“Angela Merkel changed Germany’s image in the world — in a way she saved Germany’s honor,” said Naika Foroutan, an immigration expert and professor at the Humboldt University in Berlin. “It went against all expectations that this explicit humanitarian gesture would come from Germany. That symbolic turn, that Germany, the country with the ugly face, proved the rock and took people in, is associated with Angela Merkel.”
The other period that defined her time in power was Europe’s debt crisis, and her tightfisted prescription for long years of painful budget cuts as a way out of it — something many southern Europeans still have not forgiven her for more than a decade later.
“In parts of Europe Merkel is seen much more negatively than in other parts of the world,” Foroutan said.
The same is true in Germany itself: Wildly popular in the far more populous West of the country, Merkel is hated in swathes of the former Communist East, where she grew up. The East has become the stronghold of the Alternative for Germany, a party created on her watch and the first far-right party to have made it into the German parliament since World War II.
Much to her own party’s irritation, Merkel said that she would “sleep tight at night” knowing that Scholz was running the country. She invited Scholz to accompany her to a Group of 20 meeting in Rome in October to introduce him to leaders like President Joe Biden. She has involved him in every major decision since the election two months ago. Last the two jointly presided over a COVID emergency meeting with the governors of Germany’s 16 states.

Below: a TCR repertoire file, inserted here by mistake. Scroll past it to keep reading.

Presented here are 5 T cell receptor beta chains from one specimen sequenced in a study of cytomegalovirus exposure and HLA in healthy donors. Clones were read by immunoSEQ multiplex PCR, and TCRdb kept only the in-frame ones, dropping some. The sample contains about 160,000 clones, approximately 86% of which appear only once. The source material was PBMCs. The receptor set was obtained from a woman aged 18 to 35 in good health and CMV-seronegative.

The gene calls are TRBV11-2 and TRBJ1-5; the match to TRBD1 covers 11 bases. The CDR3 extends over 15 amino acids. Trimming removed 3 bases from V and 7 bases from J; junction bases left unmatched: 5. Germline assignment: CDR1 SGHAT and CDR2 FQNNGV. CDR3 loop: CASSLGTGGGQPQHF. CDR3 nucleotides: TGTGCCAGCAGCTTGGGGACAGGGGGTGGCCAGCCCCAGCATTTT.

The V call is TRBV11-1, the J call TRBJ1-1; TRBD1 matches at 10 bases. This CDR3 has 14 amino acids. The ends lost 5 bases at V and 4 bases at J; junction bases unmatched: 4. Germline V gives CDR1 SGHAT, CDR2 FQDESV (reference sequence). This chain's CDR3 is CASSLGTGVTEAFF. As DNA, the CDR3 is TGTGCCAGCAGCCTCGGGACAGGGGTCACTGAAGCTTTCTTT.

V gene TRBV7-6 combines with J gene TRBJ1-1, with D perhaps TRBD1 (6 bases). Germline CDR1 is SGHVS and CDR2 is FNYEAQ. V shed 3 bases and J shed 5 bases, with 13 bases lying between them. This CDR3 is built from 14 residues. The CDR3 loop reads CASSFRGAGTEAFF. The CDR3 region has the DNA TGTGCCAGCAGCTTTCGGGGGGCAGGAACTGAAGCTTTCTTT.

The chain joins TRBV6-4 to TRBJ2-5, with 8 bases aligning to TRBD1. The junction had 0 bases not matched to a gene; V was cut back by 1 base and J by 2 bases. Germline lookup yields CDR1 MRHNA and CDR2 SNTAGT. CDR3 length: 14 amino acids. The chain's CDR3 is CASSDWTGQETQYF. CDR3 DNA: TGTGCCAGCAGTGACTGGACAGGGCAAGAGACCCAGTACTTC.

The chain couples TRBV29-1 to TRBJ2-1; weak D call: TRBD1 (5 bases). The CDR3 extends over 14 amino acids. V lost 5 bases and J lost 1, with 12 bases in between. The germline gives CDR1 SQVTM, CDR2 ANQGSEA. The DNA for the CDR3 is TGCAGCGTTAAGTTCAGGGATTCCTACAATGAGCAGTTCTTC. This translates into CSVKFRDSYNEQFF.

During a military farewell ceremony for Merkel last week, she wished Scholz — whom she called “Dear Olaf” — “all the best and a lucky hand and much success.” He promptly replied with a compliment of his own. “Angela Merkel was a successful chancellor,” he said the same night on Twitter. “She tirelessly stood up for her country and during 16 years in which a lot changed, stayed true to herself.”
Many Germans expressed pride in how smoothly Merkel handled the transition, drawing direct comparisons to the refusal of former President Donald Trump and his supporters to recognize the election of Biden.
“We are witnessing a very good democratic transition where there is a basic consensus,” said Christoph Heusgen, Merkel’s former chief foreign policy adviser, who this week took over the presidency of the Munich Security Conference. “I am a little proud of our democracy the way it’s managed this transition without schadenfreude, without hatred, without malice.”
Earlier on Wednesday, Merkel had watched from the visitor’s gallery in parliament — where her own family had sat four times to watch her sworn in — as lawmakers voted Scholz into office. She got a standing ovation from the chamber, before quietly slipping out a back door.
From the moment she took the oath of office in 2005, Merkel embodied a string of firsts — first chancellor born after World War II, first to hail from the former East, first woman. Now she has also made history becoming the first modern chancellor to leave office, not by losing an election or a parliamentary vote, but by deciding she had served long enough.